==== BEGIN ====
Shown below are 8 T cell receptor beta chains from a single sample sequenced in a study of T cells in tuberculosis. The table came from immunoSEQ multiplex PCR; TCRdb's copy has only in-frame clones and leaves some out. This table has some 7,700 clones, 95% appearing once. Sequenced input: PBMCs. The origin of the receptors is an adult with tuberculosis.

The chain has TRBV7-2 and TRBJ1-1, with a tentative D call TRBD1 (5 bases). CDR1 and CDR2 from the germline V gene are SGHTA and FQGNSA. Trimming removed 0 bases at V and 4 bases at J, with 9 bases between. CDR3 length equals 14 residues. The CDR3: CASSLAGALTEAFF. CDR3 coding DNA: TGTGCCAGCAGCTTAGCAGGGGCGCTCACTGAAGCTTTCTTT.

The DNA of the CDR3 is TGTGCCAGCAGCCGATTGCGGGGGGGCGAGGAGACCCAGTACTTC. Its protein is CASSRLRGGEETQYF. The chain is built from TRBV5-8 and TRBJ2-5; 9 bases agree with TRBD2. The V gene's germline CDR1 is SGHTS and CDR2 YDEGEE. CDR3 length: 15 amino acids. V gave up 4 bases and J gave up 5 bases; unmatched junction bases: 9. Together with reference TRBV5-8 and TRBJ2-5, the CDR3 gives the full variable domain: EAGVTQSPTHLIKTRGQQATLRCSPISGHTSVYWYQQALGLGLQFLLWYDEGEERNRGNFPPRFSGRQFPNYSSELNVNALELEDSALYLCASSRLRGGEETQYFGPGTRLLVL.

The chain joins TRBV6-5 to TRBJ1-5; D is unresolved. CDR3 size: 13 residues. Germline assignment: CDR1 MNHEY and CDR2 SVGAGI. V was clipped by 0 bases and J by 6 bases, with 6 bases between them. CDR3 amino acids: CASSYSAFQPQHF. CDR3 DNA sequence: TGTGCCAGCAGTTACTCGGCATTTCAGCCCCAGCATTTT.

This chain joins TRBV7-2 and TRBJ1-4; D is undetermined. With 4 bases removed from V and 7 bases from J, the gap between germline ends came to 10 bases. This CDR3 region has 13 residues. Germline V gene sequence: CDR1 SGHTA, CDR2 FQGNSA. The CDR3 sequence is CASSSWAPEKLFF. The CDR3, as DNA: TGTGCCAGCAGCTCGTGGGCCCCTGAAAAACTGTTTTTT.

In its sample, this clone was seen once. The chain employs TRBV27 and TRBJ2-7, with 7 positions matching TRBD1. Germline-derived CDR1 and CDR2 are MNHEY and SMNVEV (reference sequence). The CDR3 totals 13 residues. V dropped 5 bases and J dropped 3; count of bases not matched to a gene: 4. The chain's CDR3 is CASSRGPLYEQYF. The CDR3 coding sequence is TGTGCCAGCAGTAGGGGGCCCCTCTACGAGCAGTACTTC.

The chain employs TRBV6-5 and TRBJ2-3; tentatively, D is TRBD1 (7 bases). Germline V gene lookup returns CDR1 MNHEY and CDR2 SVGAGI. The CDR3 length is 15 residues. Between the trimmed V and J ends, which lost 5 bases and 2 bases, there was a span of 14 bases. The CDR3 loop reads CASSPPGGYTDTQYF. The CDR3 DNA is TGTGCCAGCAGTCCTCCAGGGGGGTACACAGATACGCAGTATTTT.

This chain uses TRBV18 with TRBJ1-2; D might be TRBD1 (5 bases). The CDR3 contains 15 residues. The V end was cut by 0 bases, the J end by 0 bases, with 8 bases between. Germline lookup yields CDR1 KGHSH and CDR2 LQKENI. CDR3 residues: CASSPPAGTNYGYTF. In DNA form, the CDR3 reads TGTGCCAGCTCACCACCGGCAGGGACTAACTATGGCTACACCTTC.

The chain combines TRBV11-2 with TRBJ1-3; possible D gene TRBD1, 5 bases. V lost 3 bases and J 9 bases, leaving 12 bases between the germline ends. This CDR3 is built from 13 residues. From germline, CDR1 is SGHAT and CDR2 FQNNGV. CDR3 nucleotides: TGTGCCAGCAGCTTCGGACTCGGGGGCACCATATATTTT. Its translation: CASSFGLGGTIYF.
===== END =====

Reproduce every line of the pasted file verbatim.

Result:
Shown below are 8 T cell receptor beta chains from a single sample sequenced in a study of T cells in tuberculosis. The table came from immunoSEQ multiplex PCR; TCRdb's copy has only in-frame clones and leaves some out. This table has some 7,700 clones, 95% appearing once. Sequenced input: PBMCs. The origin of the receptors is an adult with tuberculosis.

The chain has TRBV7-2 and TRBJ1-1, with a tentative D call TRBD1 (5 bases). CDR1 and CDR2 from the germline V gene are SGHTA and FQGNSA. Trimming removed 0 bases at V and 4 bases at J, with 9 bases between. CDR3 length equals 14 residues. The CDR3: CASSLAGALTEAFF. CDR3 coding DNA: TGTGCCAGCAGCTTAGCAGGGGCGCTCACTGAAGCTTTCTTT.

The DNA of the CDR3 is TGTGCCAGCAGCCGATTGCGGGGGGGCGAGGAGACCCAGTACTTC. Its protein is CASSRLRGGEETQYF. The chain is built from TRBV5-8 and TRBJ2-5; 9 bases agree with TRBD2. The V gene's germline CDR1 is SGHTS and CDR2 YDEGEE. CDR3 length: 15 amino acids. V gave up 4 bases and J gave up 5 bases; unmatched junction bases: 9. Together with reference TRBV5-8 and TRBJ2-5, the CDR3 gives the full variable domain: EAGVTQSPTHLIKTRGQQATLRCSPISGHTSVYWYQQALGLGLQFLLWYDEGEERNRGNFPPRFSGRQFPNYSSELNVNALELEDSALYLCASSRLRGGEETQYFGPGTRLLVL.

The chain joins TRBV6-5 to TRBJ1-5; D is unresolved. CDR3 size: 13 residues. Germline assignment: CDR1 MNHEY and CDR2 SVGAGI. V was clipped by 0 bases and J by 6 bases, with 6 bases between them. CDR3 amino acids: CASSYSAFQPQHF. CDR3 DNA sequence: TGTGCCAGCAGTTACTCGGCATTTCAGCCCCAGCATTTT.

This chain joins TRBV7-2 and TRBJ1-4; D is undetermined. With 4 bases removed from V and 7 bases from J, the gap between germline ends came to 10 bases. This CDR3 region has 13 residues. Germline V gene sequence: CDR1 SGHTA, CDR2 FQGNSA. The CDR3 sequence is CASSSWAPEKLFF. The CDR3, as DNA: TGTGCCAGCAGCTCGTGGGCCCCTGAAAAACTGTTTTTT.

In its sample, this clone was seen once. The chain employs TRBV27 and TRBJ2-7, with 7 positions matching TRBD1. Germline-derived CDR1 and CDR2 are MNHEY and SMNVEV (reference sequence). The CDR3 totals 13 residues. V dropped 5 bases and J dropped 3; count of bases not matched to a gene: 4. The chain's CDR3 is CASSRGPLYEQYF. The CDR3 coding sequence is TGTGCCAGCAGTAGGGGGCCCCTCTACGAGCAGTACTTC.

The chain employs TRBV6-5 and TRBJ2-3; tentatively, D is TRBD1 (7 bases). Germline V gene lookup returns CDR1 MNHEY and CDR2 SVGAGI. The CDR3 length is 15 residues. Between the trimmed V and J ends, which lost 5 bases and 2 bases, there was a span of 14 bases. The CDR3 loop reads CASSPPGGYTDTQYF. The CDR3 DNA is TGTGCCAGCAGTCCTCCAGGGGGGTACACAGATACGCAGTATTTT.

This chain uses TRBV18 with TRBJ1-2; D might be TRBD1 (5 bases). The CDR3 contains 15 residues. The V end was cut by 0 bases, the J end by 0 bases, with 8 bases between. Germline lookup yields CDR1 KGHSH and CDR2 LQKENI. CDR3 residues: CASSPPAGTNYGYTF. In DNA form, the CDR3 reads TGTGCCAGCTCACCACCGGCAGGGACTAACTATGGCTACACCTTC.

The chain combines TRBV11-2 with TRBJ1-3; possible D gene TRBD1, 5 bases. V lost 3 bases and J 9 bases, leaving 12 bases between the germline ends. This CDR3 is built from 13 residues. From germline, CDR1 is SGHAT and CDR2 FQNNGV. CDR3 nucleotides: TGTGCCAGCAGCTTCGGACTCGGGGGCACCATATATTTT. Its translation: CASSFGLGGTIYF.